By Eric Chabot, Director: Ratio Christi-The Ohio State University
The more I go forward in the apologetic endeavor, the more I realize that as long as the Church consistently keeps making the same mistakes in what they teach and what they don’t teach, I can guarantee that there will always be a perpetual need for apologists. Don’t get me wrong: I know the Church belongs to Jesus. He bought it with his life and He is the Head! And I know the Church does a lot of good things. But when it comes to apologetics, I can guarantee we will only see the need for an increase in apologetic material and teaching for the years to come. Let me expand on this and hopefully provide some helpful tips to overcome some of these problems. My suggestion is that within the local congregation it might be really helpful to have some sermons or teachings on these topics:
The Word “Faith”
Yeh, you know that word “faith.” The majority of the culture thinks the word “faith” is something that is just a private and subjective belief that is not grounded in any kind of knowledge. My question is the following: How many pastors and ministry leaders teach on what the Bible teaches about faith? We could use a lot more sermons/teachings on this topic. When I ask my fellow Christians why they think Christianity is true, the average response I get is “It is true because I have faith.” So if this is the case, what would you say if a Muslim or Mormon said they know Islam or Mormonism is true because they have faith? I guess that makes Islam or Mormonism true! Case closed! To read more on this, see our post called “Why So Many People Misunderstand the Word “Faith”
Do you ever hear any messages on doubt? Do you know how many people tell me they are afraid to tell their pastor or fellow Christians that they are plagued with doubts. Maybe it is emotional, psychological, or factual doubt. Did you know there is a new clergy project where atheists try to find clergy that really don’t even think Christianity is true? They actually help these people come out of the closet! One way way or the other, in many cases, people with doubts are looked at as weak Christians. After all, the Bible says you should not have any doubts. Right? No, I am afraid not.
If a Christian is questioning and examining their faith, they should be welcomed with open arms. It is a sign of spiritual growth. Many Christians are tired of being told what to believe and not being able to ask questions. So my suggestion is that congregations should create an environment that welcomes these kinds of issues. As long as we shun people on this issue of doubt, I can guarantee these people will probably end up agnostics or atheists in the near future. Even if the pastor doesn’t have time to dive into apologetics, it is their job to find the person or people in their fellowship that specializes in these issues. We need a lot more work in this area. Also, parents, it is not the pastor or youth pastors job to give you the info about apologetics. You should be doing that yourself!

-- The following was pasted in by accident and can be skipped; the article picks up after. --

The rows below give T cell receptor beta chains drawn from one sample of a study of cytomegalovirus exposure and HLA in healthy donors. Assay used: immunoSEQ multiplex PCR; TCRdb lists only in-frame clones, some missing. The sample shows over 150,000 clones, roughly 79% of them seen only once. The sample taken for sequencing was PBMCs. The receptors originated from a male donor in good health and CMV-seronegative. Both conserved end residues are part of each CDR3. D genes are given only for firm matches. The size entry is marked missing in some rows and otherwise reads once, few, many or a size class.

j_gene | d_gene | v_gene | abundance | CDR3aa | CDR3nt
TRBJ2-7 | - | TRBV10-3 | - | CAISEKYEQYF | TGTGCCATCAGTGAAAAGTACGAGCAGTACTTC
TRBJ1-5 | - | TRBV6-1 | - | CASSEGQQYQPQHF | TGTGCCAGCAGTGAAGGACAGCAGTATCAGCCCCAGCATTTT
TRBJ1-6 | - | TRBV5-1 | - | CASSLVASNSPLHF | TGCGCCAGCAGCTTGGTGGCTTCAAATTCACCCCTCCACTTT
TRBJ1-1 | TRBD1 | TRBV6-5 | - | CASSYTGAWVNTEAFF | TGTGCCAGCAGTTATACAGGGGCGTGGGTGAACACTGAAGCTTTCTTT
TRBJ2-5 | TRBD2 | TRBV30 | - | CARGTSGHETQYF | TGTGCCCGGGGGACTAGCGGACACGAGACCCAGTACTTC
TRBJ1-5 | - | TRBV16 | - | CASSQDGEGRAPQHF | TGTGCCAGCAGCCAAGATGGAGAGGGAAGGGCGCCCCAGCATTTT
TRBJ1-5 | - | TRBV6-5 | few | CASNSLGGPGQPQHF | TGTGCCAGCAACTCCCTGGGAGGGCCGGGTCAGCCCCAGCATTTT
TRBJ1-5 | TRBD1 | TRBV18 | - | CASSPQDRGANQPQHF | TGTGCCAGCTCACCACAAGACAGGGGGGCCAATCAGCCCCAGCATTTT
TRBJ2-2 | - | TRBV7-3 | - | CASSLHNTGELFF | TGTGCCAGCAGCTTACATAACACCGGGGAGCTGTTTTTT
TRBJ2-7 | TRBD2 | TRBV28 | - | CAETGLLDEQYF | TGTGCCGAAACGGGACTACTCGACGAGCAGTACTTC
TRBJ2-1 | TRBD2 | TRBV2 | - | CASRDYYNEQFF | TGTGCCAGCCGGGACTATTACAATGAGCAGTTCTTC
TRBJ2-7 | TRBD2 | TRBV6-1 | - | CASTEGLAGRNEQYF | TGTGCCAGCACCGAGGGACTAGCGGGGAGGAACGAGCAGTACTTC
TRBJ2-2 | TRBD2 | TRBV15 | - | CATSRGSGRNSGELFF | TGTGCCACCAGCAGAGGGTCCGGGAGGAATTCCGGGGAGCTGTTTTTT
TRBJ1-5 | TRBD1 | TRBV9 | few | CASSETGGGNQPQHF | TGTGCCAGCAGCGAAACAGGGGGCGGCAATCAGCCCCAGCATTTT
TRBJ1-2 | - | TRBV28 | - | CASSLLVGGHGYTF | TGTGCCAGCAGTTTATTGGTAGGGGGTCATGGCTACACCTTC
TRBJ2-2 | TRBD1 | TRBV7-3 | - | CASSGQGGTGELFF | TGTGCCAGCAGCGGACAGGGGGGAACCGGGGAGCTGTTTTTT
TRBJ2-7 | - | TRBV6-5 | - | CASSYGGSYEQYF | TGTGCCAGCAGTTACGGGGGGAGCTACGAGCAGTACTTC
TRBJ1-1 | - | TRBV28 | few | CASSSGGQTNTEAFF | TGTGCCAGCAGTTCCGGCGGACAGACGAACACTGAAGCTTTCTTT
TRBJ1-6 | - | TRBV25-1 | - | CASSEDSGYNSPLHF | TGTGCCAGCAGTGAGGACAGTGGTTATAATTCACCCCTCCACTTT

The local congregation is about the meeting of people who generally share the same beliefs. If we know Christ as Lord and profess that, we are standing on a solid foundation. But the problem that I see is that many Christians assume everyone outside our churches share our beliefs. We seem to try do a lot to equip our people to know and study the Bible correctly. But is it not true that most if not all of our churches start with a set of presuppositions that a fairly large part of our culture rejects. Here are some of the topics that should be discussed:
1. Metaphysics (the study of reality): Do we assume that everyone thinks that there is more than the natural realm? Do we assume everyone thinks there is a God who intervenes into the affairs of mankind?
2. Epistemology (the study of knowledge): Do we assume that everyone thinks we can know God exists?
3. God: Do we assume that everyone thinks the Christian God is the true God? Why not accept a pantheistic God or the God of process theology?
4. Miracles: Christianity is a revelatory religion. Without miracles (such as the resurrection) being both possible and actual, our faith is really not very unique. Do we assume that people don’t think there are miracle claims in other religions?
5. History: Is history knowable? Do we assume that everyone thinks that the documents that speak about Jesus are reliable?
6. Hermeneutics: Do we assume that people know the art and science of how to study a book that was written to an entirely different culture?
7. Bibliology: Do we assume that people think the Bible is an authoritative guide for us? What does it mean to say the Bible is inspired?
8. Ethics: Is the Bible a source of ethics for us? How would we explain this to the world around us?
If we continue to start with the Bible itself and assume skip over these issues, we will end up causing thousands of Christians to beg the question to those we minister to. To beg the question is to take for granted or assume the truth of the very thing being questioned. Trust me, this happens all the time!
These are just a few suggestions. I don’t foresee apologetics going away in the near future! Press on!